January 2, 2021
From Cynthia Aldinger, Founder of LifeWays:
Oh my goodness, I feel so full, perhaps overripe, with thoughts and feelings about this post I am offering today. It is meant to be about the Festival of Three Kings celebrated on January 6, which is also the day of Epiphany. My fullness arises from staring at the Nativity scene in my living room, where the innocent babe, having already been visited by shepherds, will soon be surrounded by three wise beings who have come to honor him with their gifts. My hearts swells with the thought of how remarkable, perhaps miraculous, it would be if those individuals in our current culture who are considered to be the wise ones and those individuals who are considered to be the working class (represented by the shepherds) could have a shared understanding of what it means for wisdom to bow to love.
The following quotes from two individuals I often read, really struck me as revelatory when it comes to trying to understand foundations of wisdom:
“Peace, concord and harmony will prevail among human beings to the extent that they find truth. That is the essential thing: that we should seek for truth as something to be found only in our own deepest being; and should know that truth ever and again draws human beings together, because from the innermost depth of every human soul its light shines forth.
So is truth the leader of humankind towards unity and mutual understanding, and also the precursor of justice and love.
That is the mission of truth: to become the object of increasing love and care and devotion on our part.”
Adapted from Rudolf Steiner, Metamorphoses of the Soul / Paths of Experience – Volume One: Lecture 3: The Mission of Truth
“We all want to love, but as a rule we don’t know how to love rightly. How should we love so that life will really come from it? I believe that what we all need is wisdom. Often the only thing we’ve taught people is to think that they’re right—or that they’re wrong. We’ve either mandated things or forbidden them. But we haven’t helped people to enter upon the narrow and dangerous path of true wisdom. On wisdom’s path we take the risk of making mistakes. On this path we take the risk of being wrong. That’s how wisdom is gained.”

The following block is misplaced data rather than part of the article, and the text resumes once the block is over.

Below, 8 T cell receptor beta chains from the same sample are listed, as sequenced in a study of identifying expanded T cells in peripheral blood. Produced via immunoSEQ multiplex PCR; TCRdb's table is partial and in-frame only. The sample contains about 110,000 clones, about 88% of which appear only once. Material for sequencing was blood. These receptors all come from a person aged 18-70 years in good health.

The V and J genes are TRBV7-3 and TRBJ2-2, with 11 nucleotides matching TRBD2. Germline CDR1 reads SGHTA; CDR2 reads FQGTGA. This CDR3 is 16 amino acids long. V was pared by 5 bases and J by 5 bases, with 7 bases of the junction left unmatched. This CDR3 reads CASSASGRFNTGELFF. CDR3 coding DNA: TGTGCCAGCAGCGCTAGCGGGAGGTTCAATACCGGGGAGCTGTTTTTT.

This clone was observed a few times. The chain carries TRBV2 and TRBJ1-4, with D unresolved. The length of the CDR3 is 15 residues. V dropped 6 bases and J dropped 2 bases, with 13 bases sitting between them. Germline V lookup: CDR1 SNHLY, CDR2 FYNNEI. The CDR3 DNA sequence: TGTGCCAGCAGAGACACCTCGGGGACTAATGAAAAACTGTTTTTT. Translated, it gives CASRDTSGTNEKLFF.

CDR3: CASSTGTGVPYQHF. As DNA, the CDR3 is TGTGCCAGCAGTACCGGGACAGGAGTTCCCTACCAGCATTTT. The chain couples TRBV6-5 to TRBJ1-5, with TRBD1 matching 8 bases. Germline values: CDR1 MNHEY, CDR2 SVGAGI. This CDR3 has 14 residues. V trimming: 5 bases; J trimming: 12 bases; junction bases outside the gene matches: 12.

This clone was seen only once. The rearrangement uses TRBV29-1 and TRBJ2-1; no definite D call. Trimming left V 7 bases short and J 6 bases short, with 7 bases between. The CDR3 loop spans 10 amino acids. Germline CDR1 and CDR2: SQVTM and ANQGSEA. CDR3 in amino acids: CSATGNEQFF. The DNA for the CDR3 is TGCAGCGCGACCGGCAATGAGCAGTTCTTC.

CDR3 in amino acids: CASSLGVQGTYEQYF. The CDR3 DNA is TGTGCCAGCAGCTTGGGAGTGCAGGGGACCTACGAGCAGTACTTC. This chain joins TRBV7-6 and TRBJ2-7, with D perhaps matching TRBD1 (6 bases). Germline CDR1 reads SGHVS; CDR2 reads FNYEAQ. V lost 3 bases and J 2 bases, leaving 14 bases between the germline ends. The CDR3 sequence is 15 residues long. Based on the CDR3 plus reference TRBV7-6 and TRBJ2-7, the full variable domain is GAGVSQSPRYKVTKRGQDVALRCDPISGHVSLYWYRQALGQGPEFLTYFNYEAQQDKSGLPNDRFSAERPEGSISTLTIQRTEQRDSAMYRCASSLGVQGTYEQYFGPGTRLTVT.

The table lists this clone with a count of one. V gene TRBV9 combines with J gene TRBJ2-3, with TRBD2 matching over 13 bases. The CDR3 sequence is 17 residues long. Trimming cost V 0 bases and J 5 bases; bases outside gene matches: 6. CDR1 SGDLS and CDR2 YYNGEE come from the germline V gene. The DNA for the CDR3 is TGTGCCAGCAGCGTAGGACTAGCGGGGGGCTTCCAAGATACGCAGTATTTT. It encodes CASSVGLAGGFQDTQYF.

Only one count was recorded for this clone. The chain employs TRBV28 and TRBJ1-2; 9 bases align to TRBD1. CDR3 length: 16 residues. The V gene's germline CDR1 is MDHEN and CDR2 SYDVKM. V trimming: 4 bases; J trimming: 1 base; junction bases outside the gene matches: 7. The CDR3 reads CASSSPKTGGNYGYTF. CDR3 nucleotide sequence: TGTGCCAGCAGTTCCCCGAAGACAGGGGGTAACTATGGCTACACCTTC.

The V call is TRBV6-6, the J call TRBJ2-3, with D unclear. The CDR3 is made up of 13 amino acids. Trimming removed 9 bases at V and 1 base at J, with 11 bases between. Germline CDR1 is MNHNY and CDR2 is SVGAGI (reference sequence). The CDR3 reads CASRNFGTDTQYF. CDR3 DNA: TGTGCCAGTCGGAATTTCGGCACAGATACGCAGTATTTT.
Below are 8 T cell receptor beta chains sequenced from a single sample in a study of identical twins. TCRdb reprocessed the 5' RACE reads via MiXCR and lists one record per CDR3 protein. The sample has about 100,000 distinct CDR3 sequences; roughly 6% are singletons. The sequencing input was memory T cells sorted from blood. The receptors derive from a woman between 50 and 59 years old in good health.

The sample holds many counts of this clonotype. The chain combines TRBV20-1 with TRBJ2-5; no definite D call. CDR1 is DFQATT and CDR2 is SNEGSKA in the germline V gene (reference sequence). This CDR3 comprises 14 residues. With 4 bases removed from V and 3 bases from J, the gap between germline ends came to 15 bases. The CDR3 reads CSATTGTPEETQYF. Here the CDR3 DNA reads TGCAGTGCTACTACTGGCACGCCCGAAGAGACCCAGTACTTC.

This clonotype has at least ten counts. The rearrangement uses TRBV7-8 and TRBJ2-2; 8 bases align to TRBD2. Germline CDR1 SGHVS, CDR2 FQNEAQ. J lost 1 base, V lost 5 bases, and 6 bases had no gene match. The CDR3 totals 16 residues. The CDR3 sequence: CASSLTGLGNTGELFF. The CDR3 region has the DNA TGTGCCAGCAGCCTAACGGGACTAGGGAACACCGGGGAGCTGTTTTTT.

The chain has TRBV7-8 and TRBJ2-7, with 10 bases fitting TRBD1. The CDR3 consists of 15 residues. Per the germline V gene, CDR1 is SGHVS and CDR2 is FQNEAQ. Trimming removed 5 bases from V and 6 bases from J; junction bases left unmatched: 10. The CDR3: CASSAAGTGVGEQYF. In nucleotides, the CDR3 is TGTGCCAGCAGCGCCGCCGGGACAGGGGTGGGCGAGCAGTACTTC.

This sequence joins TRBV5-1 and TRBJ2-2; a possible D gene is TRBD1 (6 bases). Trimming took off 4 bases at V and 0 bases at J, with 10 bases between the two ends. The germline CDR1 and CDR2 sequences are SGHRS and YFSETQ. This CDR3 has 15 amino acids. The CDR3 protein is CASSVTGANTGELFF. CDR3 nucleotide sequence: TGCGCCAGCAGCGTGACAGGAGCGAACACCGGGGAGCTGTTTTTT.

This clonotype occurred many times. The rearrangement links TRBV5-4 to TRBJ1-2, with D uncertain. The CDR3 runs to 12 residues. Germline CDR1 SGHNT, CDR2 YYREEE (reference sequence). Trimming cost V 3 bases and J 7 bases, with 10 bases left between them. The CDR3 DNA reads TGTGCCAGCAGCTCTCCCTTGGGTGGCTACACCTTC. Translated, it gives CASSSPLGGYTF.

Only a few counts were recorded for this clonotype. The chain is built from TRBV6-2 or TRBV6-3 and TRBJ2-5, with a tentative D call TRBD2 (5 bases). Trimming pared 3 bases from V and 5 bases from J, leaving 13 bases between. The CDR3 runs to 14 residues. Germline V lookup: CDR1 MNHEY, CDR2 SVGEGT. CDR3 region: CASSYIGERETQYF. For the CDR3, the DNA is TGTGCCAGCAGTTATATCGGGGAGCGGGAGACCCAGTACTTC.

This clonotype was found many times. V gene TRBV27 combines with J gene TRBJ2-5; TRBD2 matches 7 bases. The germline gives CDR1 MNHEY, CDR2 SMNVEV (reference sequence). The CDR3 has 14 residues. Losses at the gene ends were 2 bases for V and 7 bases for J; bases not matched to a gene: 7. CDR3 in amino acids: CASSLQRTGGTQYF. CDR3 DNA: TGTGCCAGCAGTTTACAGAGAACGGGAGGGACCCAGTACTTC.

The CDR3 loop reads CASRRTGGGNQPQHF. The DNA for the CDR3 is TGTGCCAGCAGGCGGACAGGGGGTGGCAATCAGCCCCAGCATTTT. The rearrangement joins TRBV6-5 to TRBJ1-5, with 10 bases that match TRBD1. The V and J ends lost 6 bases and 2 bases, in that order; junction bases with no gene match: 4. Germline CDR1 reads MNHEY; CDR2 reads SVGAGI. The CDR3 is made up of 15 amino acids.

Adapted from Richard Rohr, Simplicity: The Freedom of Letting Go
Love is mentioned in both of these quotes, and the gesture I have always appreciated in celebrating Three Kings Day is that of wisdom bowing to love. This is a gesture that, regardless of our individual faith or religious practices, we can ponder together. Let us devote ourselves to the effort of making our decisions and our sharing with one another based on this gesture. Wisdom irradiated with Love responds with openness to our fellow travelers.
Finally, let’s give brief consideration to the three gifts that were bestowed in this mysterious story. I’ve read a variety of ideals of what they stand for, from the profoundly esoteric to simple descriptions of the substances. One I read recently resonated with the message I am hoping to convey in this blogpost: gold representing the offering love in our hearts; frankincense representing the offering of truth in our minds; and myrrh representing the offering of service of our hands.
With this verse from the last panel of The Foundation Stone meditation offered at a Christmas Conference in 1924 for the re-founding of the Anthroposophical Society, I wish you all Light and Love,
At the turning point of time
The Spirit-Light of the World
Entered the stream of Earthly Being.
Darkness of night
Had held its sway.
Day radiant light
Poured into the souls of humankind;
Light that gave warmth
To simple shepherds’ hearts,
Light that enlightened
The wise heads of kings.
O Light Divine!
O Sun of Christ!
Warm thou our hearts,
Enlighten thou our heads,
That good may become
What from our hearts we would found
And from our heads direct
With single purpose.